Building Ventilation

When creating an energy efficient home, think of your roof as an umbrella. The umbrella or roof provides shade and it’s always cooler in the shade. It’s even more cool in the shade when the air under the umbrella moves. The air around the house and under the umbrella needs to move and the conditioned air inside the house needs to stay inside.

House Wrapping
Most new homes today employ a water/air barrier wrapping material around the house that is tightly sealed at the doors and windows. The places that need the attention are the seams of the material and the protrusions that occur during the remainder of the building process. The warranty information on these materials states that the warranty is void if proper installation procedures are not followed. The manufacturer installation procedures call for taping the seams and protrusions.

There are new building materials that incorporate a radiant barrier into the wrapping paper. You can now install a similar type radiant barrier on your walls as you have in your attic. This would be especially helpful on the South and West facing walls. But remember, to be effective, a radiant barrier requires an air gap.

Skin Venting
The concept of skin venting (passive convective cooling) is to vent the hot, moist attic air out through ridge vents at the top of the roof and replace it with cool, dryer air from under the house. To do this you need an unobstructed path for the air to travel from the crawl space up the exterior wall to the attic and out the ridge vent. This movement of air will occur naturally.

Creation of the air gap in brick installations is easy because the brick doesn’t rest directly onto the wall. There’s a space between the brick and the wall. We just need to ensure the brick gap is exposed to the crawl space usually where the vents are. There are even weep holes at the bottom of the wall to allow a place for water to drain out that collects on the back side of the brick. This installation process has been the same for a very long time.

Once the air gap behind the brick is tied into the open space of the attic eve the air will flow freely from the bottom or underside of the house up the exterior wall and into the attic and out the ridge vent. Creation of the air gap in siding installation requires the use of furring strips to pull the siding away from the wall so there is an air gap. When combined with proper eve and ridge venting this skin venting process can have the same effect of sitting under a fan on a hot summer day.

Fresh Air
With all this focus on keeping the hot air out and the cool air in homes are getting tighter and some are suggesting that we install carbon monoxide detectors in addition to smoke detectors and introduce fresh air intake devices. Fresh air intake devices are fans on timers that come on for a few minutes as frequently or infrequently as desired and pull air through a duct from the outside and inject the air into the HVAC system in from of the media filter and the air conditioner coils.

Media Filters
Another option to consider when replacing your system is high grade pleated media box filters installed next to the air conditioner coils. The concept is that the high density filters cause the air conditioner to work more efficiently, pulling the air through what amounts to an obstructed path. Fiberglass filters don’t stop very many contaminants so the coils become dirty faster and dirty coils are not energy efficient. The media filter is designed for high flow and maximum filtration performance.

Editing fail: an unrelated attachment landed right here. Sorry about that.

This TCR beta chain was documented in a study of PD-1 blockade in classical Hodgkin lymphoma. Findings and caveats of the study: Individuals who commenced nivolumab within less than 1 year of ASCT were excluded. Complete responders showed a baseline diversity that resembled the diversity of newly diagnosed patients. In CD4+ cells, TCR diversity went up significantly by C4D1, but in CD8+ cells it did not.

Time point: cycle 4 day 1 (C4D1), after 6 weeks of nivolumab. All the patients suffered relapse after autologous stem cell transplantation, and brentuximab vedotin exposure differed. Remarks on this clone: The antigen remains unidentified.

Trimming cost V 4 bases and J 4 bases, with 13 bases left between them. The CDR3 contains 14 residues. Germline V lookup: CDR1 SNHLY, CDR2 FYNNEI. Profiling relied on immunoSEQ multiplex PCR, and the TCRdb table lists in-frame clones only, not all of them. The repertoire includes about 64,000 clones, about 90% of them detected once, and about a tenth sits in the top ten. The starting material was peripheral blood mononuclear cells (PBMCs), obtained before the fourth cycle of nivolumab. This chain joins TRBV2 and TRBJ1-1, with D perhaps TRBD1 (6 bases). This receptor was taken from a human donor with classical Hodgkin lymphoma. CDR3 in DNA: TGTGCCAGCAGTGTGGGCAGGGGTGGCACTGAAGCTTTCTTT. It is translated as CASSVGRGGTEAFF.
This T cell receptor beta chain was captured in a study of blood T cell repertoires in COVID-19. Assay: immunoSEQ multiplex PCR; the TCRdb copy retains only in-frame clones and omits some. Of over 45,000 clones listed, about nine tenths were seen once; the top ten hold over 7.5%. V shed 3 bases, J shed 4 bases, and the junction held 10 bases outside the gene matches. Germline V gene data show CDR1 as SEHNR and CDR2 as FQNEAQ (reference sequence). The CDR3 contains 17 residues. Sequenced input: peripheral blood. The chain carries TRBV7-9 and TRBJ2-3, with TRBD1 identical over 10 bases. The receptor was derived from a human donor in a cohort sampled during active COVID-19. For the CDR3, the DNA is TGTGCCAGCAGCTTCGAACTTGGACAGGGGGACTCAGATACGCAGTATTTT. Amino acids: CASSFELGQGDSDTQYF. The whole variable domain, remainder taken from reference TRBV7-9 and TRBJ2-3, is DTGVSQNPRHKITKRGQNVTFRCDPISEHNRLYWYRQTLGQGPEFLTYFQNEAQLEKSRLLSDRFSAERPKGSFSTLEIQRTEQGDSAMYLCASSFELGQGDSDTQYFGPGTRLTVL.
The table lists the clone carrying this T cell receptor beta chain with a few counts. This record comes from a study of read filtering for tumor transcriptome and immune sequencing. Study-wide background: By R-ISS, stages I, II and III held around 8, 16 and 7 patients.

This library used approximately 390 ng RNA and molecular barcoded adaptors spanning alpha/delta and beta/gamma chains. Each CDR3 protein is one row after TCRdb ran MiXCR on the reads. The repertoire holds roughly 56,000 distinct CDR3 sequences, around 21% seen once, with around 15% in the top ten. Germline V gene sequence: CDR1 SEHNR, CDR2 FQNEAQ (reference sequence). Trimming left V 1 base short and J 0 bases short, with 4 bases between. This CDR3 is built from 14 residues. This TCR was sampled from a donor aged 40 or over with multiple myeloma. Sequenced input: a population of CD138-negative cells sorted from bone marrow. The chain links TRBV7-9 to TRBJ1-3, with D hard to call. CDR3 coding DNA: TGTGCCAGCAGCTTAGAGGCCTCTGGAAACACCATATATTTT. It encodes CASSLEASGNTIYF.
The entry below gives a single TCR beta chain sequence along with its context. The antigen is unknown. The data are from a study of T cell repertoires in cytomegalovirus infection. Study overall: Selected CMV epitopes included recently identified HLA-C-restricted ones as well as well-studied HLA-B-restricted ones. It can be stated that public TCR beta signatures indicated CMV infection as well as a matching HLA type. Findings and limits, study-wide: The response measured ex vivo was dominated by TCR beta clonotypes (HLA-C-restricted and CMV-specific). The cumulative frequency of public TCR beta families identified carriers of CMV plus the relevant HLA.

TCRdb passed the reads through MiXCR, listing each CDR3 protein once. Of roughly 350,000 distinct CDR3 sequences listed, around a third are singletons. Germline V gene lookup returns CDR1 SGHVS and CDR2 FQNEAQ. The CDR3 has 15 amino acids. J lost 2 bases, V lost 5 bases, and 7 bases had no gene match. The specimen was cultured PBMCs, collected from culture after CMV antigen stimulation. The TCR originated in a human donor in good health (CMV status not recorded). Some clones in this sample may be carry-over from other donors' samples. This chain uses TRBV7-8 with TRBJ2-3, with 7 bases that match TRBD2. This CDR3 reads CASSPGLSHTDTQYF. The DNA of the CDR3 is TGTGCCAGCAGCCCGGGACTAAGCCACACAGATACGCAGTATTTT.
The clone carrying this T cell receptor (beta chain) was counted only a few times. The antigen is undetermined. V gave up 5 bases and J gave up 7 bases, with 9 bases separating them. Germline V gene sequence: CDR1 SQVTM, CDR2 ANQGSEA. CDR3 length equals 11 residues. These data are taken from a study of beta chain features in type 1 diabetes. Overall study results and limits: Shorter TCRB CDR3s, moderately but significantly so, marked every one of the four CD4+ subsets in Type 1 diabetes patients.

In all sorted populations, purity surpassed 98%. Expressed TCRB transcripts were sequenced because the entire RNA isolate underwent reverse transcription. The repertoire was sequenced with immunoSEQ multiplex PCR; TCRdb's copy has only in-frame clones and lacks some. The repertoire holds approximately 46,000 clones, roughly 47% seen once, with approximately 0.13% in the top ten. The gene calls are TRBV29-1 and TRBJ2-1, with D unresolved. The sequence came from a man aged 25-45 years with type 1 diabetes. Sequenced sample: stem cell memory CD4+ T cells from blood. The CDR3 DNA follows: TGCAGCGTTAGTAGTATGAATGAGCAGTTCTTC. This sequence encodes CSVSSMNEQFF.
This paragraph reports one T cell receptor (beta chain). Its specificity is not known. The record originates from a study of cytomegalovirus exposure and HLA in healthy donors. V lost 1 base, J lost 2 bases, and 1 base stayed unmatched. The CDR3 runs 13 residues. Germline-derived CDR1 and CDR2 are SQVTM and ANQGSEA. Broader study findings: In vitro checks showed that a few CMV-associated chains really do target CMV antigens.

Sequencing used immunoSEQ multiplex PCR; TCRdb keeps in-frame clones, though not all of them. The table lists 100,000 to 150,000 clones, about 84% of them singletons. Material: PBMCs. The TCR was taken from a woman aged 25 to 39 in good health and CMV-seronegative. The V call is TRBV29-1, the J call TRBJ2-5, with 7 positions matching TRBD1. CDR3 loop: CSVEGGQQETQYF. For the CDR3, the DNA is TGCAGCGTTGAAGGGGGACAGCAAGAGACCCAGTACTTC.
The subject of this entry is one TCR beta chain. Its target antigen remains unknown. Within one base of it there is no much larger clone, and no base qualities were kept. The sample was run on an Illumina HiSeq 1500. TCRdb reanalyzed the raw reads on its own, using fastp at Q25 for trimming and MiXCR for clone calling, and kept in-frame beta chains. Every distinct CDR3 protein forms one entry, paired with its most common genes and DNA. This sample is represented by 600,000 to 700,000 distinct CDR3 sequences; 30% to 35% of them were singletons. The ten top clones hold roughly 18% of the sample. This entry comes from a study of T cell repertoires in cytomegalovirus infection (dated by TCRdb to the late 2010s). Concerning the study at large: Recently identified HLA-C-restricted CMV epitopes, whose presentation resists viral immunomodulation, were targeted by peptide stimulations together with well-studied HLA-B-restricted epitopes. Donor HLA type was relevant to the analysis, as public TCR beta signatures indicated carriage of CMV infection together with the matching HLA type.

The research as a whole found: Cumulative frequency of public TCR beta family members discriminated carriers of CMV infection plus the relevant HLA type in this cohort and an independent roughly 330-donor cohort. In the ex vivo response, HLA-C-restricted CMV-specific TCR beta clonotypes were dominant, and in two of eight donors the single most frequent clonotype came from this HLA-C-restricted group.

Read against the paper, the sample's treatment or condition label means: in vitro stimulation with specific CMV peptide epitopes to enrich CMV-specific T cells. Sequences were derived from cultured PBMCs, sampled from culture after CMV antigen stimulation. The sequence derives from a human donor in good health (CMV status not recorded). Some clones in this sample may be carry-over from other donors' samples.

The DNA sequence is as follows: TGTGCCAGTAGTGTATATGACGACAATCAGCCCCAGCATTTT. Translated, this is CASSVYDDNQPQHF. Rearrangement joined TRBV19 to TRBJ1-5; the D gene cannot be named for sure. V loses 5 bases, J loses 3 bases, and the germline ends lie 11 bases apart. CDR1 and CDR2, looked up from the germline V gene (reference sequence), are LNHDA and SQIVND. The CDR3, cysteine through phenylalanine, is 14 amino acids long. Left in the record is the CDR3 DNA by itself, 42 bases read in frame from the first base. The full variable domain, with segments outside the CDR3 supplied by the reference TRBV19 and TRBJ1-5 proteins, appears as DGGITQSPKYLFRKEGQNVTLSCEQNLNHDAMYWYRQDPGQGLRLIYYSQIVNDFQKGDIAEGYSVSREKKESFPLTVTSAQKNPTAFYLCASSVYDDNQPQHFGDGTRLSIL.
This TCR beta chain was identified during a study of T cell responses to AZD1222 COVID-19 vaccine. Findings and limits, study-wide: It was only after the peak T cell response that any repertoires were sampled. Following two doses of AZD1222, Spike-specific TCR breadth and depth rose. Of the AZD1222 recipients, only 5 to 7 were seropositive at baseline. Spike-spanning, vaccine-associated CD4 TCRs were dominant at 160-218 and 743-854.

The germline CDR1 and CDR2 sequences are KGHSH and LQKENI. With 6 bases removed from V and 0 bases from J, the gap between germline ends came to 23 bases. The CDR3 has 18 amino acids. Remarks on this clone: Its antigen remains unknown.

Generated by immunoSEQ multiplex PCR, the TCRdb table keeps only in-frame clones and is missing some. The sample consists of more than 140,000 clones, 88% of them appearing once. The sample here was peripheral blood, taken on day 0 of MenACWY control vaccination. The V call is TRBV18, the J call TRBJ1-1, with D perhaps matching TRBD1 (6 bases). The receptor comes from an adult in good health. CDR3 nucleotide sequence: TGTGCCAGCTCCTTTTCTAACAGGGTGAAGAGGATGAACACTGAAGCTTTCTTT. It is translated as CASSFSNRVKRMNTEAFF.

Can Lights
Most can lights now come in two versions: sealed and unsealed. The sealed versions are rated to be placed next to combustible material (insulation) and do not allow (much) air flow. The unsealed versions are just the opposite. Installing sealed can lights can almost eliminate the downside of the effect of punching a hole in the ceiling to install the light.

Attic Stairs
Most attic stairs are a giant hole in the ceiling making it the most inefficient space in the house. Now you can buy a cover for your attic stairs that installs in the attic and provides an effective barrier reducing the air transfer that used to occur at the attic stairs.

Attic Fans
In the old days, almost every house had an attic fan. It was a huge metal fan with louvers installed in the ceiling and on those ‘tweener’ days that Houston has so many of you could open the windows and turn on the attic fan and create a fabulous breeze and fill your house with cool fresh air. The attic fan had gone out of favor but is making a comeback with new very small versions that install between standard ceiling joists and can be retrofitted rather easily. The other improvement to these new versions is they are much more quiet.

Powered Roof Fans
There are places where powered roof fans are needed but for the most part residential installations are overkill. Even for the solar variety. The challenge to overcome with powered roof fans is that they are so powerful they can pull the cool, dry air from the inside of your home into the attic through the light plugs and light fixtures. That air has to be replaced with warm, moist air that comes in through doors and windows. This effect causes your air conditioner to work even harder to keep your living area cool and comfortable. If the roof van is powered with AC current, it’s certainly using more electricity than it’s saving.